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Opera Essentials: La bohème

Love and death in bohemian Paris – a guide to Puccini's poignant opera, as the curtain goes up on John Copley's classic production.

By Kate Hopkins (Content Producer (Opera and Music))

18 February 2013 at 3.30pm | Comment on this article

The Story Begins…

When a penniless writer, Rodolfo, meets a young seamstress, Mimì, it is a case of love at first sight. As it dawns on him that she is gravely ill with consumption, will he leave her or stay?

Nineteenth-Century Paris Brought to Life

Designer Julia Trevelyan Oman meticulously researched Parisian life of the
1830s and 40s for this production. Highlights include Marcello’s painting
in Act I, the careful layout of the bohemians’ attic, complete with four beds, and the brilliantly-created Paris street scene in Act II, including a three-level Café Momus with an upstairs billiard room. Find out more about Oman's extensive research for the production.

Rivalry and Intrigue

Puccini began to plan an opera based on the French writer Henri (known as Henry) Murger’s popular novel Scènes de la vie de bohème in 1893. Unfortunately his friend Ruggero Leoncavallo was contemplating an opera on the same subject, and claimed he’d thought of the idea first. Puccini issued a challenge: the public could decide which opera they preferred. Although Leoncavallo’s La bohème initially had better reviews, the public preferred Puccini’s.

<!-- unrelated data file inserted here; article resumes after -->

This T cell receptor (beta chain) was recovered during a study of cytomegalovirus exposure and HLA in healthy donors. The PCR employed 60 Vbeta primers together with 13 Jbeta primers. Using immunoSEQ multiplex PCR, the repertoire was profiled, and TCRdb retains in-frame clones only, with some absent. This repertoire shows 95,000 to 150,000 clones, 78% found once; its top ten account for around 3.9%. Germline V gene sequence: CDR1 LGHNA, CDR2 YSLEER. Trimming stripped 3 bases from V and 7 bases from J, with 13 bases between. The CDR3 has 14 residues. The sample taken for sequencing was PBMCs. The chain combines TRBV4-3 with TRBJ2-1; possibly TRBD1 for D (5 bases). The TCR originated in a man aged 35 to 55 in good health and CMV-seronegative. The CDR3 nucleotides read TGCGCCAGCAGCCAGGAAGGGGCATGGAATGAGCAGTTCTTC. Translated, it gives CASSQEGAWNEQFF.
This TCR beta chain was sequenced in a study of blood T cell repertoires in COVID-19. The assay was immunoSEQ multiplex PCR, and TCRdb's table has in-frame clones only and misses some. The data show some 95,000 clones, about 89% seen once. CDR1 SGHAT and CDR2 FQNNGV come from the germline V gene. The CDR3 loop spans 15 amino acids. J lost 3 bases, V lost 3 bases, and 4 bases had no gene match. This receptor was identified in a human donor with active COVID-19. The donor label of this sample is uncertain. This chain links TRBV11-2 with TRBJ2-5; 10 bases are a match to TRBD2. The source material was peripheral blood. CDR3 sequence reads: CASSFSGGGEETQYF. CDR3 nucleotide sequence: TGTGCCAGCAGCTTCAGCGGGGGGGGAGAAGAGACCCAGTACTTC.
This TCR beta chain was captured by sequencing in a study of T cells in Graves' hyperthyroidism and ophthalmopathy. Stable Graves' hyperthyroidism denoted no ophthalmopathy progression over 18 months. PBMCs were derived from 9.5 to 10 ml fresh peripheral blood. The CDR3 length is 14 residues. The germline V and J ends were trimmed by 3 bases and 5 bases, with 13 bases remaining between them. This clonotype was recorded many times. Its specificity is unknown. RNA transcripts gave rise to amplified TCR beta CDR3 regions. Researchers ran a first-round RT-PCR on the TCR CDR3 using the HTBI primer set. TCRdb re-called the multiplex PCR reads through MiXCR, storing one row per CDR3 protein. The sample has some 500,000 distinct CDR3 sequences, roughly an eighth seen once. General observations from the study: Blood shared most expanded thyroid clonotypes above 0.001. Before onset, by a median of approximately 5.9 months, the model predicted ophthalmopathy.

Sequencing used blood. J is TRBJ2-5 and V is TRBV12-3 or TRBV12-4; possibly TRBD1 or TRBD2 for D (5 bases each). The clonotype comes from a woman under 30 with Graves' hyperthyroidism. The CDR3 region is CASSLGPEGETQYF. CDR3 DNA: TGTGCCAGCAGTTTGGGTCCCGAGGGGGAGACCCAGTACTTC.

Love and Death in Bohemian Paris

Henry Murger’s Scènes de la vie de bohème is a series of short stories based on the author’s poverty-stricken existence among young Parisian artists. The tone of the stories is generally satirical; only two of the stories are tragic. Scènes de la vie de bohème was published as a book in 1851. Murger and his friend Théodore Barrière also wrote a successful melodramatic play, La Vie de bohème (1849). Puccini and his librettists drew on a limited amount of material from Murger’s stories and play, altering much of the plot and making the principal characters more sympathetic.

Characterful Scene-Setting and Glorious Melodies

La bohème is famous for its beautiful arias and duets, above all Mimì and Rodolfo’s arias and duet in Act I. It also contains some wonderful evocations of Parisian life, including the hustle and bustle of Christmas Eve in the streets outside the Café Momus, and dawn on a winter day on the outskirts of the city.

La bohème runs until 16 June 2015. Tickets are still available.
The production will be broadcast live to cinemas around the world on 10 June 2015. Find your nearest cinema.

By Kate Hopkins (Content Producer (Opera and Music))

18 February 2013 at 3.30pm

This article has been categorised Opera and tagged by John Copley, Christmas, Henry Murger, Julia Trevelyan Oman, La bohème, Opera Essentials, Paris, Production, Puccini

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